One of the interesting conversations that came out of yesterday’s post was what ‘reasonable’ might look like for a player like Raphael Lavoie. Oilers fans sat through half of the first round and some of the second saying their Hail Marys in an effort to will the last pure shooter in the draft to Edmonton. Since then, scouting director Tyler Wright has added shooters great and small and we’ll see how they shine.
Do Oilers fans overrate the team’s prospects? Of course. By how much? Well, let’s have a look.
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Let’s have a chat
When talking about prospects, I like to go back to the beginning. Raphael Lavoie was ranked No. 16 by Red Line Report, who pull no punches with their rankings and scouting reports. Red Line did call him a polarizing prospect and a boom or bust player. They liked his size, skill and smarts, and our friend Scott Wheeler at The Athletic wrote a couple of brilliant articles detailing Lavoie’s sneaky, quick and deadly shot. Red Line projected him as a second line scoring winger and a power-play performer for a good team. That’s a nice scouting report, especially from a resource that has proven to be right many times over the years.
The issue surrounds expectations. Some fans immediately think “Alex DeBrincat” when looking at Lavoie’s numbers and I think of Brad Isbister and still others land in between. It’s impossible to draw a consensus but maybe we can get more people on the same page is it pertains to Lavoie’s possible future. Below are the goal-scoring NHLE numbers for four men, all in junior and then noted when hitting pro. The NHL numbers have not been adjusted per 82 games:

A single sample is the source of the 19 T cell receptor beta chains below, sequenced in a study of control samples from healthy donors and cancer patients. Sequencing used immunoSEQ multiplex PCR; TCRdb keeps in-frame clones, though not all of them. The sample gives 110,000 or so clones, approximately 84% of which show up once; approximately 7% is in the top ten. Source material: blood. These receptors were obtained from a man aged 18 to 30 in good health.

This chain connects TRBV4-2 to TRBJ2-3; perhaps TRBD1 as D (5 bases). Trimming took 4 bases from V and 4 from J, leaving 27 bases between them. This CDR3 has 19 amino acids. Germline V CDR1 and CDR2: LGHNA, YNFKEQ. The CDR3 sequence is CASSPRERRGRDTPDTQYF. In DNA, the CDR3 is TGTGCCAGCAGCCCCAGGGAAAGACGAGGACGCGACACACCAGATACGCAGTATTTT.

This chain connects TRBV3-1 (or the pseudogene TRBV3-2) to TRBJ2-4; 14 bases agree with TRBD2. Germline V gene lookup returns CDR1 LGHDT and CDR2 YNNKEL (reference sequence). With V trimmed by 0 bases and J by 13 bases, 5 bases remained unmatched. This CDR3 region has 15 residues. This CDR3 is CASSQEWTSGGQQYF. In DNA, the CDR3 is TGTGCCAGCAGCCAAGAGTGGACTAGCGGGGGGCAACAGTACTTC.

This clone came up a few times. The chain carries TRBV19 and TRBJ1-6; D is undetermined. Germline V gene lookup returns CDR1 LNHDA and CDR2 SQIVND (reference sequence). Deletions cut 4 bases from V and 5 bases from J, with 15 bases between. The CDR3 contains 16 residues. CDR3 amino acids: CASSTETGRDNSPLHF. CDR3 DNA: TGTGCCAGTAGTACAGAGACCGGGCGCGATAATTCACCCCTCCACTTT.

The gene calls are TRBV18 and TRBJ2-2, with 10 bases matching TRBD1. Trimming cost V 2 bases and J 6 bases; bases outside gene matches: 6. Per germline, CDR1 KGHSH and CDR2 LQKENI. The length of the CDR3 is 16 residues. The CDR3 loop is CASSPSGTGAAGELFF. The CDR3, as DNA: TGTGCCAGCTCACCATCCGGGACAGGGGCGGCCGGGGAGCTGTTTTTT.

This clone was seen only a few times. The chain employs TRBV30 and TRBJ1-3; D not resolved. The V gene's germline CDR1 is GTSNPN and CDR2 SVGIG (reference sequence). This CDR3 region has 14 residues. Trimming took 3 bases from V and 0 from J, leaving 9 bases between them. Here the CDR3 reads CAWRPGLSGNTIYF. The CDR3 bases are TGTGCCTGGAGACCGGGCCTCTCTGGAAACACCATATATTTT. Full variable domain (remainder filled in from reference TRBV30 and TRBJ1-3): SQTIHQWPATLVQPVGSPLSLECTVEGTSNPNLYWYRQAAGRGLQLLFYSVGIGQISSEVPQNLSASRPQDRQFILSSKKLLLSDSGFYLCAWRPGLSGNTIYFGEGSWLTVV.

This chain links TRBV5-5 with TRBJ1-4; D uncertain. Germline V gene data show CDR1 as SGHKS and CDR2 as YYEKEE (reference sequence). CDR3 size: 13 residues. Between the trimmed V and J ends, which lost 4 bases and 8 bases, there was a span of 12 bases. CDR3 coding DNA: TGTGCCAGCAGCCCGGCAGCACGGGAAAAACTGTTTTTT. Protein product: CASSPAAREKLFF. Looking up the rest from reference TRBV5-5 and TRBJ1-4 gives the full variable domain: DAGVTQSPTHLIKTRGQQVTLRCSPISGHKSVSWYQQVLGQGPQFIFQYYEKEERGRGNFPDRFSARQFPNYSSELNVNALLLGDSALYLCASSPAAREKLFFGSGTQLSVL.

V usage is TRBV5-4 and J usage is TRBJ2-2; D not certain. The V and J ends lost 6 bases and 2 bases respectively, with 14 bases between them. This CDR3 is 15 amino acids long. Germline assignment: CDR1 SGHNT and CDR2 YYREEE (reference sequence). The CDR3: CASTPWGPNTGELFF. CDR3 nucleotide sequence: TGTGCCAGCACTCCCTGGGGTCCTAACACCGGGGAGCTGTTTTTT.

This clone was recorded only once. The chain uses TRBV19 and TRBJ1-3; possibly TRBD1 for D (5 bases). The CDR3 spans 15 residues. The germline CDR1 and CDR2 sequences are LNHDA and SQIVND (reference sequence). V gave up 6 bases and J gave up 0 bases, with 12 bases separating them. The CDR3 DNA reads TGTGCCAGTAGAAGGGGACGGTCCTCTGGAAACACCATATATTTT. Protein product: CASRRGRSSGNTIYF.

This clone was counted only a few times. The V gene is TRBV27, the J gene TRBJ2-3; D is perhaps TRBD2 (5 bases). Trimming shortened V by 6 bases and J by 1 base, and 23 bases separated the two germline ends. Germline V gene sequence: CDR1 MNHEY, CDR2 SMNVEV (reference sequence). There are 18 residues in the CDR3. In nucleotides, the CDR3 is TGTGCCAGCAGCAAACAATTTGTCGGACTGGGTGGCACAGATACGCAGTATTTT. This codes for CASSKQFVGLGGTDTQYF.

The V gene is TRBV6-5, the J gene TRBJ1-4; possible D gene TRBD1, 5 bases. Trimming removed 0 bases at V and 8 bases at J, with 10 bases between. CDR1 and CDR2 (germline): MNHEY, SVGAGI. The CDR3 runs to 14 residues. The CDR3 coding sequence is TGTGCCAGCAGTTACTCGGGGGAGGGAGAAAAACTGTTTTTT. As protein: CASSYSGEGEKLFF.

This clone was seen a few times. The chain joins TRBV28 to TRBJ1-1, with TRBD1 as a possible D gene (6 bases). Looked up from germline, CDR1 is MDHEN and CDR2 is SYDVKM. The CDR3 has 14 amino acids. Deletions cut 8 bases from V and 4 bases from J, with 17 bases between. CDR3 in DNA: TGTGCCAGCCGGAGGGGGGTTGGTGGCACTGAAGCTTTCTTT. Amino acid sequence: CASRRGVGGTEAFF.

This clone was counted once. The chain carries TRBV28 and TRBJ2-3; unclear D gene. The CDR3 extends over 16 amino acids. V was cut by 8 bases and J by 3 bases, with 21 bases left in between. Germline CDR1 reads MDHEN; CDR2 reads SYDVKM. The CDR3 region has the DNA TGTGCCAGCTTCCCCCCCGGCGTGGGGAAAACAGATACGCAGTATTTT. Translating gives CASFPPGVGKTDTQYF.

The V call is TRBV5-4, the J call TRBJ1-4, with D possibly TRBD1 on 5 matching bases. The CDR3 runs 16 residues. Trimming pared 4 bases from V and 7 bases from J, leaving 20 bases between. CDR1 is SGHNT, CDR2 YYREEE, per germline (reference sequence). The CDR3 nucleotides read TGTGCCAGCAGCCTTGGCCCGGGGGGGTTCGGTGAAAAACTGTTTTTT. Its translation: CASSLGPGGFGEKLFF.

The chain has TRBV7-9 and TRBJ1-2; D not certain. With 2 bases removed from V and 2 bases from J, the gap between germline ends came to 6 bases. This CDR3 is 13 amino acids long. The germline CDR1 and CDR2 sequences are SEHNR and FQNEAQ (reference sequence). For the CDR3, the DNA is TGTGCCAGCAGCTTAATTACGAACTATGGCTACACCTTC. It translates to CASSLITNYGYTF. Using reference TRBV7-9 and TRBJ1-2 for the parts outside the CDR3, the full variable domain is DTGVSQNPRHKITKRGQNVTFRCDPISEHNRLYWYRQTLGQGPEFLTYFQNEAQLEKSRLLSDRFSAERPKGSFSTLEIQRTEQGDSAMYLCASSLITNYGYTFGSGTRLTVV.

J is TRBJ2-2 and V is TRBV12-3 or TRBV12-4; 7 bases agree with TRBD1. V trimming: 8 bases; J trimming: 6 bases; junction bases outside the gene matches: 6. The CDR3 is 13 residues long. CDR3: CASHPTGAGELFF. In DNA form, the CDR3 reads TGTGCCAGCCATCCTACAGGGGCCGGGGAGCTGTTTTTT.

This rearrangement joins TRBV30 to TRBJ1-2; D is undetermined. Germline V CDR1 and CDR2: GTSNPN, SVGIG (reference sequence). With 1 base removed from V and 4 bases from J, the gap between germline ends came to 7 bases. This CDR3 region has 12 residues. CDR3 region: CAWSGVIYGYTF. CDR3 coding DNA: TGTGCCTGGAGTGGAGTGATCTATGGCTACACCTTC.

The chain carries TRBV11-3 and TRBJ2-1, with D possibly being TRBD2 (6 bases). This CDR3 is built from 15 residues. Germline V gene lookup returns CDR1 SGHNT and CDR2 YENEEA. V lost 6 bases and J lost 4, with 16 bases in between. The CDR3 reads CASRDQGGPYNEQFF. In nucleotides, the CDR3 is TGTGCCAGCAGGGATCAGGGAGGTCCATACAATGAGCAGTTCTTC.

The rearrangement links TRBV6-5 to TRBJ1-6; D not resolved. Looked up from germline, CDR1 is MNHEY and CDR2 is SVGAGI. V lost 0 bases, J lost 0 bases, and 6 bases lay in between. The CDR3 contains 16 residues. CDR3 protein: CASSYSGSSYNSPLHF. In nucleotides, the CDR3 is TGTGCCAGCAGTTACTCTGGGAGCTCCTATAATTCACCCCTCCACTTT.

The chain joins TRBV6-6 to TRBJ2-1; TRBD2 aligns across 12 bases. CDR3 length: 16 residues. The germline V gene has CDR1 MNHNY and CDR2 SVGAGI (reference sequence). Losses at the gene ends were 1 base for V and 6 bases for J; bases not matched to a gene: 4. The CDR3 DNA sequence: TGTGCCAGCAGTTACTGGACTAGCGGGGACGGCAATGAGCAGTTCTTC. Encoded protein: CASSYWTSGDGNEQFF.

I like to pick a range of players (not usually this wide) in order to give us some ideas of possible outcomes. I think we can discount DeBrincat starting at 16 as a comparable for Lavoie, but Saad is a bit of a different comp. Through the seasons listed here, Lavoie is at least in the conversation with Saad. It’s important to note that the big winger posted a season of 20+ goals before the end of his entry deal, so there’s a chance Lavoie loses him in the next couple of years. But he’s in the conversation.
I used Isbister (over Ethan Moreau) because his skill set is a little closer to Lavoie. Both are big men, love shooting the puck, scored some goals and were willing to go to the front of the net. I think this is a good way to look at comparables, in this case using NHLE for goals.
Now each of the three names above saw NHL action in age 20 seasons. Lavoie is (by my depth chart based on likely training camp roster) the No. 8 left-winger and No. 6 right winger on this list. Right wing would be the clearest path, and honestly it isn’t impossible to project Lavoie for a cup of coffee in 2021-22. But nine or 10 goals? That’s a distant bell.
Ryan McLeod is my choice among the AHL players one year ago who has the best chance to be an NHL player for more than a few games. I’m not certain he makes the jump completely this year, but a quick look at some comparable players is encouraging.
I would caution about McLeod’s offense in the AHL this past season, it was the Pacific Division and the level of competition had a wider range (imo) than you would see in a normal year.
That said, McLeod shows well (if a little shy) compared to his brother, and 15 points for the young Oilers center this season is a reasonable expectation. Faksa is interesting because there was a time when the expectation for offense was higher, but he’s settled in as a consistent performer (while also being an effective player away from the puck).
I threw Cogliano in as an old timey comp, we see how his career developed. I would say that Cogliano looked more dynamic at age 20 when he arrived in the NHL, but quickly settled in at Faksa-levels.
Is McLeod a 30-point player annually? We’d have to take a longer look, and the most recent season likely overstates his offensive potential.
There’s not much doubt he’s going to play in the NHL. The Oilers don’t have many of those players.